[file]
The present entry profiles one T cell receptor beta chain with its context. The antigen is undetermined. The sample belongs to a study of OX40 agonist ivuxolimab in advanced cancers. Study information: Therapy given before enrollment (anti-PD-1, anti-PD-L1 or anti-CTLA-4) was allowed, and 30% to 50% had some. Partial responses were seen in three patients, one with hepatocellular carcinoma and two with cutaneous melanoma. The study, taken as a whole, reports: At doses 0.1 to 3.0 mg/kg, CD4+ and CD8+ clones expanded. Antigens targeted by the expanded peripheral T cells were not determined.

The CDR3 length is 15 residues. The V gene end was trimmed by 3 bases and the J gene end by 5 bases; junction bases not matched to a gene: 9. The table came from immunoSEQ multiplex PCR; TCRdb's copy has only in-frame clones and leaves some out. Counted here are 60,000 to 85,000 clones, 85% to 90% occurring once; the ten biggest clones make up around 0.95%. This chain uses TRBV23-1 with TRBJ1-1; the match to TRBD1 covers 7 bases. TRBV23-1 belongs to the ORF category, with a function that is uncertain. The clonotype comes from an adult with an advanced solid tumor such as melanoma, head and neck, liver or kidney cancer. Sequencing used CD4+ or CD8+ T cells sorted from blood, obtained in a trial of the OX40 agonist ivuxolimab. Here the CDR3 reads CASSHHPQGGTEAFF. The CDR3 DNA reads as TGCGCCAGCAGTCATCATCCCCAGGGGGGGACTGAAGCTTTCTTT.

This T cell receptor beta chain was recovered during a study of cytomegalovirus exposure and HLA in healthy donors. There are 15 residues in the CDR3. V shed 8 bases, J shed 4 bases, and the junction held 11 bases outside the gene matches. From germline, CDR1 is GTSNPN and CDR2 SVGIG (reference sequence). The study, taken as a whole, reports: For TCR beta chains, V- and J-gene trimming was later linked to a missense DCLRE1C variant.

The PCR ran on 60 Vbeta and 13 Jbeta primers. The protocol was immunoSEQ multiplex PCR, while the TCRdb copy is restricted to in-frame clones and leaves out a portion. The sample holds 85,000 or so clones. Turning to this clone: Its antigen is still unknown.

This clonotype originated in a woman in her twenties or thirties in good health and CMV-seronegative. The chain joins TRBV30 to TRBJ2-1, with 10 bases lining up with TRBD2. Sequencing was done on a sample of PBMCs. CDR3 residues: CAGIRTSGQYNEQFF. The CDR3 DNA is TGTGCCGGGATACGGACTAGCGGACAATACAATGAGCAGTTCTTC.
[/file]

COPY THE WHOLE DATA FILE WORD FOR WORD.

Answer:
The present entry profiles one T cell receptor beta chain with its context. The antigen is undetermined. The sample belongs to a study of OX40 agonist ivuxolimab in advanced cancers. Study information: Therapy given before enrollment (anti-PD-1, anti-PD-L1 or anti-CTLA-4) was allowed, and 30% to 50% had some. Partial responses were seen in three patients, one with hepatocellular carcinoma and two with cutaneous melanoma. The study, taken as a whole, reports: At doses 0.1 to 3.0 mg/kg, CD4+ and CD8+ clones expanded. Antigens targeted by the expanded peripheral T cells were not determined.

The CDR3 length is 15 residues. The V gene end was trimmed by 3 bases and the J gene end by 5 bases; junction bases not matched to a gene: 9. The table came from immunoSEQ multiplex PCR; TCRdb's copy has only in-frame clones and leaves some out. Counted here are 60,000 to 85,000 clones, 85% to 90% occurring once; the ten biggest clones make up around 0.95%. This chain uses TRBV23-1 with TRBJ1-1; the match to TRBD1 covers 7 bases. TRBV23-1 belongs to the ORF category, with a function that is uncertain. The clonotype comes from an adult with an advanced solid tumor such as melanoma, head and neck, liver or kidney cancer. Sequencing used CD4+ or CD8+ T cells sorted from blood, obtained in a trial of the OX40 agonist ivuxolimab. Here the CDR3 reads CASSHHPQGGTEAFF. The CDR3 DNA reads as TGCGCCAGCAGTCATCATCCCCAGGGGGGGACTGAAGCTTTCTTT.

This T cell receptor beta chain was recovered during a study of cytomegalovirus exposure and HLA in healthy donors. There are 15 residues in the CDR3. V shed 8 bases, J shed 4 bases, and the junction held 11 bases outside the gene matches. From germline, CDR1 is GTSNPN and CDR2 SVGIG (reference sequence). The study, taken as a whole, reports: For TCR beta chains, V- and J-gene trimming was later linked to a missense DCLRE1C variant.

The PCR ran on 60 Vbeta and 13 Jbeta primers. The protocol was immunoSEQ multiplex PCR, while the TCRdb copy is restricted to in-frame clones and leaves out a portion. The sample holds 85,000 or so clones. Turning to this clone: Its antigen is still unknown.

This clonotype originated in a woman in her twenties or thirties in good health and CMV-seronegative. The chain joins TRBV30 to TRBJ2-1, with 10 bases lining up with TRBD2. Sequencing was done on a sample of PBMCs. CDR3 residues: CAGIRTSGQYNEQFF. The CDR3 DNA is TGTGCCGGGATACGGACTAGCGGACAATACAATGAGCAGTTCTTC.